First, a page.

Well, this is a tricky comparison. The prices of Indiana altos and tenors are quite different. I STRUGGLED to get an Indiana tenor for a friend's kid for under $500 in good shape, fully playable. The altos can often be found for $300 playable. Up to $800-900 in newly overhauled, good cosmetic condition is probably market value for a tenor.

Over $1100 -- yes, you overpaid. So what? If you like how it plays, its water under the bridge.

Honestly, oldsaxplayer, it really sounds like you're still just re-developing your chops -- nothing wrong with that, many of us took hiatuses at different points. However, until you have your chops reasonably back together, there will be absolutely no meaningful difference in the King versus the Martin.
 

·
Registered
Joined
·
22 Posts
Discussion Starter #11
You're absolutely right, mymartintenor. Chops are the key as we all know. I'm getting there, and my main curiosity between various horns is this bit about ergonomics. What IS so doggone special about the Super 20 that cost 5x the rest? The Indiana is amazingly well designed up top, at least for my small hands. The bottom, even with the adjustable thumb rest, is a bit cumbersome I find, and the reach sometimes a stretch when using the "j, k, l" keys.

I suppose to clarify my aims here---we're talking ergo. Talk to me Smokey613! ; ). Perhaps you could post a photo of the right hand set up? :mrgreen:
 

·
Distinguished SOTW Member, Forum Contributor 2012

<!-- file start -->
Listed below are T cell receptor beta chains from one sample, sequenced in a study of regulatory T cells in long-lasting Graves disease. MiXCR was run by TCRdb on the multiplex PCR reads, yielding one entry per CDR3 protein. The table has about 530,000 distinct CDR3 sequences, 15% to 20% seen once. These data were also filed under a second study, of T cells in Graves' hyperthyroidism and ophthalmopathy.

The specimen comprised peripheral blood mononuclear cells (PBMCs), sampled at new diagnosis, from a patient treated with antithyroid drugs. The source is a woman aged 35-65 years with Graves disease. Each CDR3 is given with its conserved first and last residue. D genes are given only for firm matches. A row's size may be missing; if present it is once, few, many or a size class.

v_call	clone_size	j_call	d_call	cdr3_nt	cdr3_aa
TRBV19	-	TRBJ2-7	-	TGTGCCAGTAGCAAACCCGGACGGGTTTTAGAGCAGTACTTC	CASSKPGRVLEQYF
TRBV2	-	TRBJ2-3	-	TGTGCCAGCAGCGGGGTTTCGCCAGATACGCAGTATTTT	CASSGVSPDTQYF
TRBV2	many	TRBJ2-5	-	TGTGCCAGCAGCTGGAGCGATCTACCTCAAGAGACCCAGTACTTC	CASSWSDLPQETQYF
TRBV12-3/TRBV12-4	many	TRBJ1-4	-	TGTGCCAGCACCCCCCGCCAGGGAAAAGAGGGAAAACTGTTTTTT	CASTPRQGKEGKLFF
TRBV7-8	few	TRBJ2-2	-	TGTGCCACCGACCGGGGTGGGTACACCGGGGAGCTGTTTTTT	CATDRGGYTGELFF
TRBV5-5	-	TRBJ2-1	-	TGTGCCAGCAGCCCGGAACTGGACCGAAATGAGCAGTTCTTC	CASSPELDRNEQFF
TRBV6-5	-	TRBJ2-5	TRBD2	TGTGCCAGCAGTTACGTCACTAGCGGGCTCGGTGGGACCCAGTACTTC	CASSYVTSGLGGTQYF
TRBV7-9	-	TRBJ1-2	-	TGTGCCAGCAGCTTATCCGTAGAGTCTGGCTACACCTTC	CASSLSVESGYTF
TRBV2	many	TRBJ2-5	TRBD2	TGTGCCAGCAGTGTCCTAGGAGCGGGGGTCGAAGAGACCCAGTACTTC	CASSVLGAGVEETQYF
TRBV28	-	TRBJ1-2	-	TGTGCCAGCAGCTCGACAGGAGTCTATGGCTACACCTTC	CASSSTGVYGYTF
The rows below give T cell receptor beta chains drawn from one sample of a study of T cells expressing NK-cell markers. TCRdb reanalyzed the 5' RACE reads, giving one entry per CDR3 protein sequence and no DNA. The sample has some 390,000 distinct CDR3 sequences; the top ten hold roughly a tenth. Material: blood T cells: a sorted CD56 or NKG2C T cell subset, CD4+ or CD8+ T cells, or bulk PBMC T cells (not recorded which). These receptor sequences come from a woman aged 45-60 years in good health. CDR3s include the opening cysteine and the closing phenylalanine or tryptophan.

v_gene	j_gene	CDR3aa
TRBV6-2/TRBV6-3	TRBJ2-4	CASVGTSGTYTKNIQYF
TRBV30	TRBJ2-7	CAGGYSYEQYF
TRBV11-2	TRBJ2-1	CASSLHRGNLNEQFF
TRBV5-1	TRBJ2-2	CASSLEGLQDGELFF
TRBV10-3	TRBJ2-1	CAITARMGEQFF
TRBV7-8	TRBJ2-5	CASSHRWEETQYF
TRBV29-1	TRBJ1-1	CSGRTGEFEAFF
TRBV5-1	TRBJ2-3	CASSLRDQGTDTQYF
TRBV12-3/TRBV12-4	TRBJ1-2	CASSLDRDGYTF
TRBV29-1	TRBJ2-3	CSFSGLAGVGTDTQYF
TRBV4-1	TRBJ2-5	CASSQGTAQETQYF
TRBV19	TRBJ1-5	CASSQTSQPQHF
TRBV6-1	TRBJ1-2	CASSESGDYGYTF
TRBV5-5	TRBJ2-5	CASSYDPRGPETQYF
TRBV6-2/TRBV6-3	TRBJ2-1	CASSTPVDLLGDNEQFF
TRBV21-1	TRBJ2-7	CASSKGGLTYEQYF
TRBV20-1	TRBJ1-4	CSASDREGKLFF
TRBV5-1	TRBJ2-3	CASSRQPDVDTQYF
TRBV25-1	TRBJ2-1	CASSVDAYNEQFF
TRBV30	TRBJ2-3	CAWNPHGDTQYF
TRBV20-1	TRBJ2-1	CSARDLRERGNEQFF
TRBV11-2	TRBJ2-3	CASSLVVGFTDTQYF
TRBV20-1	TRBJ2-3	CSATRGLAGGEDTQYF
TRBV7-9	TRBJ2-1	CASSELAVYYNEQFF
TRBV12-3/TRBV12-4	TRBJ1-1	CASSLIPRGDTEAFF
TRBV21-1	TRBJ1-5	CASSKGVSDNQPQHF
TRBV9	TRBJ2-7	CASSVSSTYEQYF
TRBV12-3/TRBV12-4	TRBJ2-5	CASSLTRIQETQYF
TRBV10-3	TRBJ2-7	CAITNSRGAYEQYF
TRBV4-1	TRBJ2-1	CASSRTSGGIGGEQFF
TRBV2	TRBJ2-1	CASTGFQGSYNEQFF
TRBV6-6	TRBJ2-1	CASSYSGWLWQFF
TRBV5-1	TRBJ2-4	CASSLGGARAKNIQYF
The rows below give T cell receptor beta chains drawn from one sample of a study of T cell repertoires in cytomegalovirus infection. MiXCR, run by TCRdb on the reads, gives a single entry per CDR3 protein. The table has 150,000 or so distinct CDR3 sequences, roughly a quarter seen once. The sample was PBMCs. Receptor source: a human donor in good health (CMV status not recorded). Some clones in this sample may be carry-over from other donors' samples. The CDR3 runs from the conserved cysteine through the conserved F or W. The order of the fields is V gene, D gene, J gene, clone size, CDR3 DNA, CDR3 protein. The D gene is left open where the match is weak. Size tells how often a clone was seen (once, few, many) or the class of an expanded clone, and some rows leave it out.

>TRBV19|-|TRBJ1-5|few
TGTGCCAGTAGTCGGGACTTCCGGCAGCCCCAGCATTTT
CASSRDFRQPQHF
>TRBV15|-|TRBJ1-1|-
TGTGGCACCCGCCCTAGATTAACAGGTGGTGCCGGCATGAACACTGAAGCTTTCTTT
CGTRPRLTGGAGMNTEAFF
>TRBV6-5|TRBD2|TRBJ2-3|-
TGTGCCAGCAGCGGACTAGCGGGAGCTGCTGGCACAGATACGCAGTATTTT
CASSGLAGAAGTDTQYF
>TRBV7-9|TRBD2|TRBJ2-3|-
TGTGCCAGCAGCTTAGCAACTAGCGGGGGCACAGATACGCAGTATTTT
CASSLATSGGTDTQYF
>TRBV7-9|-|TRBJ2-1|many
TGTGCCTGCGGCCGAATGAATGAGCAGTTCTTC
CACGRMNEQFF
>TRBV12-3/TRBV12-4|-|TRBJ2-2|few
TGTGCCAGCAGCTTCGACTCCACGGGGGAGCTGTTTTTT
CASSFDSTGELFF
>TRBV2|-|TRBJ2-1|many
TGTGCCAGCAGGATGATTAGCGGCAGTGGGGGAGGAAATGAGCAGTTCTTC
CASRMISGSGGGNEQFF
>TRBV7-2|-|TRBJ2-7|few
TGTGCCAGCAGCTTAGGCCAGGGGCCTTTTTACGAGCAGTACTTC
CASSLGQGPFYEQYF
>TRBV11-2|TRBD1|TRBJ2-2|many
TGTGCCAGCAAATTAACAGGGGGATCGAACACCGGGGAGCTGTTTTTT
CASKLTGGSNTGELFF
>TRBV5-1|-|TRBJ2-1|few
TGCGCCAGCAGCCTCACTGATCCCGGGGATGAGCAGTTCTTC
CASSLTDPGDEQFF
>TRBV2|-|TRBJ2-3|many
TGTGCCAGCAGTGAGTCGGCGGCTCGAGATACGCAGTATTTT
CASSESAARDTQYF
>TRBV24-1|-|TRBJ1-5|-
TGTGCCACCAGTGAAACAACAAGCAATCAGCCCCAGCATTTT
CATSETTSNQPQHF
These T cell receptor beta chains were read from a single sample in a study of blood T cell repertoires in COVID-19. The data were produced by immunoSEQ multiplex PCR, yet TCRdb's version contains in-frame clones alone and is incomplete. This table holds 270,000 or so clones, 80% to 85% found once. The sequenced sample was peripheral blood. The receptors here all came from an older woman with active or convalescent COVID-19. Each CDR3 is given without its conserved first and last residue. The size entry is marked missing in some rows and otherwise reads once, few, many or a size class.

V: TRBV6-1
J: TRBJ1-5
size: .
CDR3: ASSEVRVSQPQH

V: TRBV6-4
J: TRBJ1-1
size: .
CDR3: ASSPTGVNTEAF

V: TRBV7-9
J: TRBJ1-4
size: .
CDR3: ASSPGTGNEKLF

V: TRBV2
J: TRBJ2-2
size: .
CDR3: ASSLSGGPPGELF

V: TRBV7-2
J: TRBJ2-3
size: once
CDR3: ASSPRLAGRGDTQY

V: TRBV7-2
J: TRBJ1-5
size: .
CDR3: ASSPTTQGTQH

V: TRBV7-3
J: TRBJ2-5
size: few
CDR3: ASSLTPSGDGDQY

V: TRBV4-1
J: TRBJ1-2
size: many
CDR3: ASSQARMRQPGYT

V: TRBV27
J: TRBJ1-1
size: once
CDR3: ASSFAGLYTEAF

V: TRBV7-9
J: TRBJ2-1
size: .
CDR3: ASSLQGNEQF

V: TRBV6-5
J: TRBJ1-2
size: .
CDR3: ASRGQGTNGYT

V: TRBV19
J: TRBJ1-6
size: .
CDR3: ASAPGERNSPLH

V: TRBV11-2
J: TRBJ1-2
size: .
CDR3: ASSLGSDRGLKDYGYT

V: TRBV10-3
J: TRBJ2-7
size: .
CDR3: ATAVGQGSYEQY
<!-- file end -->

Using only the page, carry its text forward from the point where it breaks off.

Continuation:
Joined
·
7,216 Posts
Great post Honeyboy.
 

·
Distinguished SOTW Member/Forum Contributor 2009
Joined
·
3,286 Posts
I suppose to clarify my aims here---we're talking ergo. Talk to me Smokey613! ; ). Perhaps you could post a photo of the right hand set up? :mrgreen:
Ah, ergos! I was way off base on what you were hunting -- can't build ergo chops! Sorry! Frankly, as compared to modern horns, the ergos of both the King and the Martin stink. Honestly, a YTS-23 feels better than either. IMO, the Martin ergos are just slightly better than the King's (I've played plenty of both), but I'm such a "Martin" guy that I'm probably very biased.

Sorry for misunderstanding!
 

·
Distinguished SOTW Member, Forum Contributor 2015-
Joined
·
33,531 Posts
Yes, I concur. Tasteful, without too much ego, or overtone of condescension, right? ; )
I just read H'Boy's post again and I don't think one should take it as condescending - unless you really want to.

Watch out for this place. If you only want to read the slap on the back posts that tell you to buy that next horn 'cause it'll take your playing to the Next Level, you'll end up a gear head that would rather look at a mouthpiece than play it to know what it sounds like.

Enjoy your horn.

Tenor - It's all that matters.
 

·
Distinguished SOTW Member, Forum Contributor 2012
Joined
·
7,216 Posts
Tasteful yes, and something that I relate to.
 

·
Forum Contributor 2011-2015
Joined
·
1,869 Posts
Ah, ergos! I was way off base on what you were hunting -- can't build ergo chops! Sorry! Frankly, as compared to modern horns, the ergos of both the King and the Martin stink. Honestly, a YTS-23 feels better than either. IMO, the Martin ergos are just slightly better than the King's (I've played plenty of both), but I'm such a "Martin" guy that I'm probably very biased.

Sorry for misunderstanding!
As in all things it is a matter of personal preference. If you have no experience with a Super 20 tenor, do not judge it based on any other King tenor sax. I know I am biased, I do not hide it, but I have tried MKVI, YTS-23, YTS-62, T991, Selmer Series II, Buescher, Conn, etc. I admit to having never played a Martin of any kind and very few of the newer saxes on the market. My Super 20 fits me the best. The main thing is play as many as possible before making a decision. It is the little things sometimes that make a big difference.
 

·
Distinguished SOTW Member, Forum Contributor 2012
Joined
·
7,216 Posts
If you have no experience with a Super 20 tenor, do not judge it based on any other King tenor sax.
Have you played Zephyrs, say 281xxx-305xxx?
 
1 - 20 of 42 Posts
Top